The upside is that this stuff is nice and thick, so it definitely stays in place, unlike some of the other lubes that are more like a thick gear oil:
So, now the cam is in and I've installed the thrust plate to make sure it isn't going anywhere when I slide the dowel out:
Now it was time to slide the dowel back out - note that I had the pushrods sitting in their respective lifters so I could watch each one drop as the dowel slid out:
Note the height of the pushrods towards the front vs. the ones at the rear....
As you do this, you'll hear each lifter drop down onto the cam - a satisfying "click" lets you know all is going well.
So from here on out, there are no pics - it's pretty much just put everything back that you tore off to get this far. Some tips along the way:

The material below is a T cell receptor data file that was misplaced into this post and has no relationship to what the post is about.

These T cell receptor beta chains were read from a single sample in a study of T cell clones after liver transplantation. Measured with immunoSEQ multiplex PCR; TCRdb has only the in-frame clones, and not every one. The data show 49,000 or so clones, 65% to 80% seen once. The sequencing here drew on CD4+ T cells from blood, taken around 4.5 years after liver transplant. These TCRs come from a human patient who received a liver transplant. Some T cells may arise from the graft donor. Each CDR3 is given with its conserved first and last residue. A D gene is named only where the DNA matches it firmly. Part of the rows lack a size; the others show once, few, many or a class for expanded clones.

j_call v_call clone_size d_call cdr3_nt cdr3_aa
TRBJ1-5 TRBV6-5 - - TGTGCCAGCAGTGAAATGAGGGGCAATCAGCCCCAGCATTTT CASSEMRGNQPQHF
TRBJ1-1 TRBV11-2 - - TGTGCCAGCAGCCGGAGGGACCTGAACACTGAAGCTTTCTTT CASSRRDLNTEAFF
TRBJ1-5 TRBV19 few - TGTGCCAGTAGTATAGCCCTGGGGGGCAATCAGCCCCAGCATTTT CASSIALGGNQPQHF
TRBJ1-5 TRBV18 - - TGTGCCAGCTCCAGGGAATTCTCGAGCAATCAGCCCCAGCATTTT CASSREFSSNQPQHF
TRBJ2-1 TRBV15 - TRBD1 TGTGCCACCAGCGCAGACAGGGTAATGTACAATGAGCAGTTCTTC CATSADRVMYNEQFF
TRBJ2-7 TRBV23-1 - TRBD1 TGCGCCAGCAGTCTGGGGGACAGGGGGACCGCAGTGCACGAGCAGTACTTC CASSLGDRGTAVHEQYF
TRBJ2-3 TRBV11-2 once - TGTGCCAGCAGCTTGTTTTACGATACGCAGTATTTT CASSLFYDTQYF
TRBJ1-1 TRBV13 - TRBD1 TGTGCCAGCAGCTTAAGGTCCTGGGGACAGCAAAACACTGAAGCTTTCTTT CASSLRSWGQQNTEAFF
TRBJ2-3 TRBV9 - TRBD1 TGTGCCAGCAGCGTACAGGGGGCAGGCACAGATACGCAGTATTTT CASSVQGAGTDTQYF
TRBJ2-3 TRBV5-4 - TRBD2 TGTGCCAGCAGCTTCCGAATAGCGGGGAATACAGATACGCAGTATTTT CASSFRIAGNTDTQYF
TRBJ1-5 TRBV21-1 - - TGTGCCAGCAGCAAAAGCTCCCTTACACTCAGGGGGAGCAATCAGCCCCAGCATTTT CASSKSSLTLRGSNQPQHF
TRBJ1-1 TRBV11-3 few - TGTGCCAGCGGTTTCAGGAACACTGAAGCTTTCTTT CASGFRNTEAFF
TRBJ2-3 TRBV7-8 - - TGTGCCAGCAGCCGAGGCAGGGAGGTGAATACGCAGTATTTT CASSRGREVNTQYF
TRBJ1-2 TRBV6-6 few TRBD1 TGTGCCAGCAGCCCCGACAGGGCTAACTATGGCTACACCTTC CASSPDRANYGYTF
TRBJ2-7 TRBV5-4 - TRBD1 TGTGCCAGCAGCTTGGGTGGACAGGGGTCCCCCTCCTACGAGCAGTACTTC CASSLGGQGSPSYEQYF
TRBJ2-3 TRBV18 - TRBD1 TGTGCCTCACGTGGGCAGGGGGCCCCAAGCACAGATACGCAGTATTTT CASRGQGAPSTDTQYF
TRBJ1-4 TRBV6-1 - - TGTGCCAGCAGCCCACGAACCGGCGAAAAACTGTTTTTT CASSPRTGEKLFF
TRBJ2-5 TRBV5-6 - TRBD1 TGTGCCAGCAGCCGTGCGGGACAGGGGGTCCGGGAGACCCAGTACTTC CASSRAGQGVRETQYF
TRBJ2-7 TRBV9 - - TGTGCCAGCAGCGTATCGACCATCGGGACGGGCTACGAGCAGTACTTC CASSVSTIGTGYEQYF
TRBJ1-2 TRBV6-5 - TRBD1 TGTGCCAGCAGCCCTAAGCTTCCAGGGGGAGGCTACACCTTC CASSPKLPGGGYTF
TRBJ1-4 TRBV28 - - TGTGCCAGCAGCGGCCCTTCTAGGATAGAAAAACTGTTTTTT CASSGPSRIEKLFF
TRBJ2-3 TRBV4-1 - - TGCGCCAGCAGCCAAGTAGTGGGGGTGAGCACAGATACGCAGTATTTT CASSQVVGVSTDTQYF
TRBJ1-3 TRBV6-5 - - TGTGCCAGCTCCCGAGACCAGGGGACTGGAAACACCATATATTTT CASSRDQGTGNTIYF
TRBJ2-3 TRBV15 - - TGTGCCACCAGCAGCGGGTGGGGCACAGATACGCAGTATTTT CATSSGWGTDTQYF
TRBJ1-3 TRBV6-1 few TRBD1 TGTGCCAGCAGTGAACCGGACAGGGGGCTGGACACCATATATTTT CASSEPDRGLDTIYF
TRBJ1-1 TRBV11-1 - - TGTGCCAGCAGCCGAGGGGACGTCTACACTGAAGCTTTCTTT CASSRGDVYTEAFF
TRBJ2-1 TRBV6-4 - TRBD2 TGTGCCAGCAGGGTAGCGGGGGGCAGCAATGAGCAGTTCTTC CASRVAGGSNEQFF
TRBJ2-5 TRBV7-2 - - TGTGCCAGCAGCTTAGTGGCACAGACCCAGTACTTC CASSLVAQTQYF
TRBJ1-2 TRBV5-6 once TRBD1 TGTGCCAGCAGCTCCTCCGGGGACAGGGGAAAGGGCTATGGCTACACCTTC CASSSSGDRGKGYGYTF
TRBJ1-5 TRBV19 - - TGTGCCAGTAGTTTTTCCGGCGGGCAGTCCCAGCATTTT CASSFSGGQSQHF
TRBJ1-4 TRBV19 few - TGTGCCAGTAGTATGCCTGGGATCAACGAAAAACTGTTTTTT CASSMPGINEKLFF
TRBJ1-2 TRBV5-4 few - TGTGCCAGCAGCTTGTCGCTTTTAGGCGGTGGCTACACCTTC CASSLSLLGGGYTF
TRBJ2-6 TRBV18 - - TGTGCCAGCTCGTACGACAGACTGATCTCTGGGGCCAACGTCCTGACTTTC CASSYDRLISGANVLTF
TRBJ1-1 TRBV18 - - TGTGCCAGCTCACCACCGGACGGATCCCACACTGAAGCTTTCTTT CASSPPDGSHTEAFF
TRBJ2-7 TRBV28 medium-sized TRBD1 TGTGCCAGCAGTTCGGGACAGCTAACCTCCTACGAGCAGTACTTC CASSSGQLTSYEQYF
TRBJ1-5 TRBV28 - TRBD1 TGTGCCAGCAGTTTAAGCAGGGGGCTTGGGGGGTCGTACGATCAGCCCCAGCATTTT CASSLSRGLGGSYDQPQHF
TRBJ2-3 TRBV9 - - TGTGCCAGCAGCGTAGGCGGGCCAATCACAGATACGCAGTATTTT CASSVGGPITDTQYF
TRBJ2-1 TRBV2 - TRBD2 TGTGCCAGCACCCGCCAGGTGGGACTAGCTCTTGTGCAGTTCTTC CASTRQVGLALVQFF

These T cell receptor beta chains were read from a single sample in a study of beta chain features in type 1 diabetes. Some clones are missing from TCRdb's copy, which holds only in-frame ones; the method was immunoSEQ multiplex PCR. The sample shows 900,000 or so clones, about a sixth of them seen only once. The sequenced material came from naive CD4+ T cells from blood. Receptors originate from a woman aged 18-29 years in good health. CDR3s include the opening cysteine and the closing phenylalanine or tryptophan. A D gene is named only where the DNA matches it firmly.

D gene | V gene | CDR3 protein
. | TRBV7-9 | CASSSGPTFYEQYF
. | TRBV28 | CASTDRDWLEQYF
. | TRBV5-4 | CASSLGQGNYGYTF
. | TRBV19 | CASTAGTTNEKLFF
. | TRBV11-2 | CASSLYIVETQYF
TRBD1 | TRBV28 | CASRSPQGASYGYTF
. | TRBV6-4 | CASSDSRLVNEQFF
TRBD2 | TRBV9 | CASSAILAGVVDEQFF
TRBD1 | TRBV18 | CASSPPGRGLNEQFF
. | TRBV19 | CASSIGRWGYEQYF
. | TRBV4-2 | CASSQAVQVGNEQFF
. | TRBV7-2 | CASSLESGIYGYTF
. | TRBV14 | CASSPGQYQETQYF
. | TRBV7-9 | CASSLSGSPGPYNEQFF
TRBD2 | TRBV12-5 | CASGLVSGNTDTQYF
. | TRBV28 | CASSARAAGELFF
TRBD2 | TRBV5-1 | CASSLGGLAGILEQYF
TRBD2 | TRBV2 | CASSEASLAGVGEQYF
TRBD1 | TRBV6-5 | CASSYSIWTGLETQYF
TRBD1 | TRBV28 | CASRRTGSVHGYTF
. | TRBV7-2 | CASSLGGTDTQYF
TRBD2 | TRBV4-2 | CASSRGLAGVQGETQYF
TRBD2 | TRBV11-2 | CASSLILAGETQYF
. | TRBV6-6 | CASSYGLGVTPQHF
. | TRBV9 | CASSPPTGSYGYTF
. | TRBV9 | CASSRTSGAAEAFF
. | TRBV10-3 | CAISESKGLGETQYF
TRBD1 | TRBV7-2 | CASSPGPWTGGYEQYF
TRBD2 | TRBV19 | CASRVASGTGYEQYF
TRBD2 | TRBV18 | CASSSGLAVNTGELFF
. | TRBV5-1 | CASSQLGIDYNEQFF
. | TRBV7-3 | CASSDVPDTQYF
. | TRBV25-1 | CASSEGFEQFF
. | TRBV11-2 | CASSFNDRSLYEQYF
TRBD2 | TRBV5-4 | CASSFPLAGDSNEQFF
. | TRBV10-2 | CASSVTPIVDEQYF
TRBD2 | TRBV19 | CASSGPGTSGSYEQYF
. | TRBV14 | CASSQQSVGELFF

- Don't guess about how tight stuff should be - use a good torque wrench and follow the specs in the manual.
- Remember to put some thread sealant on the gallery plug before installing it
- Use RTV at the joint where the block meets the oil pan to ensure the front cover seals properly
- Make sure to install a new OPDA gear to mesh with your new cam - don't want to ruin all that work!
- Put some break-in concentrate in the oil to ensure the cam breaks in properly
- After buttoning everything up, adding coolant etc - get ready to fire the engine up - you're almost done!
- Fire the engine up and try to keep it above 2000 RPM for 20 minutes or so. Have an assistant listen for any noises and look for leaks
After the break in, make sure all your fluid levels are OK and enjoy your freshly repaired Jeep. Chances are you will have a code for cam/crank sync (P0016) - ideally you need to have access to a DRBIII service tool to properly set the cam/crank variance and initiate the relearn procedure. A dealer can do this for you, for a fee of course.
Next steps: sometime in the next few weeks I'm going to have the A/C recharged and I'll pop the OPDA out again to see how things are looking...I'm keeping my fingers crossed!